Invermere to put mule deer back in crosshairs
By Shannon Quesnel
Penticton city council shelves mule deer debate following a court decision earlier this month allowing the community of Invermere to look at deer population control options.
Image Credit: (SHELLEY JORDAN /InfoTel News Ltd
November 05, 2013 - 10:20 AM
PENTICTON - Mule deer better watch out in Invermere as its residents voted in favour of culling and other deer management options.
As Penticton puts its mule deer issue on the back-burner, Invermere put the animals back in its crosshairs with a referendum on Saturday. There were two questions on the document asking whether or not residents supported a new community centre and supporting mule deer management. There were 729 residents in favour of culling and 259 not in favour.
Penticton's councillors had shelved debate on the city's mule deer issues months ago to wait for a B.C. Supreme Court decision on whether or not the community of Invermere did enough to inform its citizens about a possible deer cull. A judge came down in favour of the council and against the Invermere Deer Protection Society who were crying foul.
Now the decision has been made, Mayor Garry Litke said the issue is not at the forefront for council. Some citizens were saying mule deer are bothersome pests who trample gardens, eat expensive plants and are aggressive towards small pets and children. The Penticton Indian Band had offered to butcher the culled deer for food and there was some chatter about better fencing.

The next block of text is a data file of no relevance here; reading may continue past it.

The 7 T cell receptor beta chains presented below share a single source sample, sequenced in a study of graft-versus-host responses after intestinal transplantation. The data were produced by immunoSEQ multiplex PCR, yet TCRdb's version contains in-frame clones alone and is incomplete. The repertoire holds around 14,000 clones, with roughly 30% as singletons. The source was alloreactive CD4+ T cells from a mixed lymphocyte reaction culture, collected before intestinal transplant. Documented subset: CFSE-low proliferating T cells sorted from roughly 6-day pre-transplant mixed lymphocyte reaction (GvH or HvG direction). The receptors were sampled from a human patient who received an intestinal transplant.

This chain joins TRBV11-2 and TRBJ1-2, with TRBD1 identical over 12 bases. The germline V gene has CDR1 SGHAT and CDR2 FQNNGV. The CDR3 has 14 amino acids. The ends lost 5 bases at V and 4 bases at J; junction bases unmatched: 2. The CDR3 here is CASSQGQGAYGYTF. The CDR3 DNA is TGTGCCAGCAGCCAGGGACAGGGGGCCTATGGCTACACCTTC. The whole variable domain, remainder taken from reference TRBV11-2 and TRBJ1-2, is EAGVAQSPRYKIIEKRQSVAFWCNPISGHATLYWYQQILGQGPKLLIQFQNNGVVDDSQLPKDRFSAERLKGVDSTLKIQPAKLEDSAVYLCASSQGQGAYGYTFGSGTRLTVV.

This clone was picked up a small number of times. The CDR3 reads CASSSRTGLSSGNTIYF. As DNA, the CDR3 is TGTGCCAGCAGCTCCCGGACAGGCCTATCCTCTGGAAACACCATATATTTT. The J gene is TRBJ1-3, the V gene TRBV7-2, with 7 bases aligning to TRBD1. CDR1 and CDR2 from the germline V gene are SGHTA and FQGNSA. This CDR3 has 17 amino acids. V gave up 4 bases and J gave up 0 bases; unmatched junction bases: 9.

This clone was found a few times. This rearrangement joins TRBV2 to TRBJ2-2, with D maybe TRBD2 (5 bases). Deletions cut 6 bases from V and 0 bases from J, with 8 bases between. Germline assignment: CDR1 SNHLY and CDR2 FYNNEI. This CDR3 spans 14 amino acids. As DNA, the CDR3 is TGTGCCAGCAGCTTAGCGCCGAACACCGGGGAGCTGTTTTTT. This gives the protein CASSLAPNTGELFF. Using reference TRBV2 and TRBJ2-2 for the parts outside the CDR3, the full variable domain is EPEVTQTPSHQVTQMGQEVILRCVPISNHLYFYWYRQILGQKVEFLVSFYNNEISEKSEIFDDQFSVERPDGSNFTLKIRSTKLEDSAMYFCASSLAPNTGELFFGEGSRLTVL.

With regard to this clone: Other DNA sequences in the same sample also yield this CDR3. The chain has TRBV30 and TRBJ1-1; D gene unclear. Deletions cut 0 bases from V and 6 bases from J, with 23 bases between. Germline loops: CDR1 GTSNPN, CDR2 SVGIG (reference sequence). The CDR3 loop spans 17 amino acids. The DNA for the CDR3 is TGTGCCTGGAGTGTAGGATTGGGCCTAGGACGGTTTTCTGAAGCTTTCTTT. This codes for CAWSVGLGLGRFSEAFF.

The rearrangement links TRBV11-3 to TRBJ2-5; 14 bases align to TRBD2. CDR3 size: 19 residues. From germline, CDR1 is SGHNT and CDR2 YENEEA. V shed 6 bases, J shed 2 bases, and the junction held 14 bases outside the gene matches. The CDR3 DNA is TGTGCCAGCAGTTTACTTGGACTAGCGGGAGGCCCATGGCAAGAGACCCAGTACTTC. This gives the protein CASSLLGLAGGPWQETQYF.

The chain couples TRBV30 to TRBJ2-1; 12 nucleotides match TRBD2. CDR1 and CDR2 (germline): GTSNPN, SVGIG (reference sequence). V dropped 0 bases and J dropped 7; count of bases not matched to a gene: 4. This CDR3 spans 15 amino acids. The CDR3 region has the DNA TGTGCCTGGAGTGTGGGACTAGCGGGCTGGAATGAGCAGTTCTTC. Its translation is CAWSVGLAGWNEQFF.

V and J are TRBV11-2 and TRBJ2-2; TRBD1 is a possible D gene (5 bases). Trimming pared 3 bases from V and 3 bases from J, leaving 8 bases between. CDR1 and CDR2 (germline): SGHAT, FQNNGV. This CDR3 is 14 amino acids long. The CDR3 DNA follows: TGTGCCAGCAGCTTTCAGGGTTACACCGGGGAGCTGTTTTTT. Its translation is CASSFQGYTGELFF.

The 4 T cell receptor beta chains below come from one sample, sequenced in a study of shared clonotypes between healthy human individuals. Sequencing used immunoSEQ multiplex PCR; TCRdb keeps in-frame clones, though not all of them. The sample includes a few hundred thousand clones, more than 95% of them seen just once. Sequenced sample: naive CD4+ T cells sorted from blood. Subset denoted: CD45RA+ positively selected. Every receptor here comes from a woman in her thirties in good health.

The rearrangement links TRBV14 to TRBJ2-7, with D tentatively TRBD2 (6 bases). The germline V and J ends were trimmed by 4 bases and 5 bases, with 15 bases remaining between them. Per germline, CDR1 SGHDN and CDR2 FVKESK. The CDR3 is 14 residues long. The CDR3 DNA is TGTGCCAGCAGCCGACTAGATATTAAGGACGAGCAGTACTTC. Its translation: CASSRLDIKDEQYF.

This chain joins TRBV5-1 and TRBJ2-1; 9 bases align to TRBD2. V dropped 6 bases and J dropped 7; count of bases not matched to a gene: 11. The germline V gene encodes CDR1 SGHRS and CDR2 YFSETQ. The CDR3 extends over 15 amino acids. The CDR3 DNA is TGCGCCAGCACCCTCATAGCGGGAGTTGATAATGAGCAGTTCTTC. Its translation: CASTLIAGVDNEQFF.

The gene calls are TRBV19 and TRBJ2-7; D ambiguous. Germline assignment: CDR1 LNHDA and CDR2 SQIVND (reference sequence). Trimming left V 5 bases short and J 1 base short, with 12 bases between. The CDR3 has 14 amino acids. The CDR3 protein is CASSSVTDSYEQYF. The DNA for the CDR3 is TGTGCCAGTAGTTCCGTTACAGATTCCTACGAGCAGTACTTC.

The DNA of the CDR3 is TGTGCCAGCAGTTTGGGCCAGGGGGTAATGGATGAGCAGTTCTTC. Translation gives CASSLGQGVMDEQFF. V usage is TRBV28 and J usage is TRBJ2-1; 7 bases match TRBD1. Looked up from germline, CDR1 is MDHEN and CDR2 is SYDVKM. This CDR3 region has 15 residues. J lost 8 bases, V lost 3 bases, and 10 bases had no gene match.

Litke was unhappy about the way Invermere was treated by the courts. Environmentalists and animal advocates donated money to pay the society's court costs. Invermere's council paid tens of thousands in legal fees with taxpayer dollars.
Society president Devin Kazakoff and other society volunteers have campaigned all week to inform residents about the damage a cull could do and the other options available to control the deer population.
Kazakoff said the society has been pushing council to do proper research and consider choices such as using contraceptive darts and hazing to reduce the numbers and prevent incursions, "rather than randomly killing fauns, does and bucks."
"We are always against lethal measures," he said. "I don't think 20th century management needs brutality in our wildlife management."
- This story was updated on Nov. 4, 2013 at 10:52 a.m. to include Invermere referendum results.
To contact a reporter for this story, to send photos or videos, email Shannon Quesnel at email@example.com, call 250-488-3065, send tweets to @shannonquesnel1 or @InfoNewsPentict. You can also check out Shannon Quesnel or Infotel News on Facebook.
News from © InfoTel News Ltd, 2013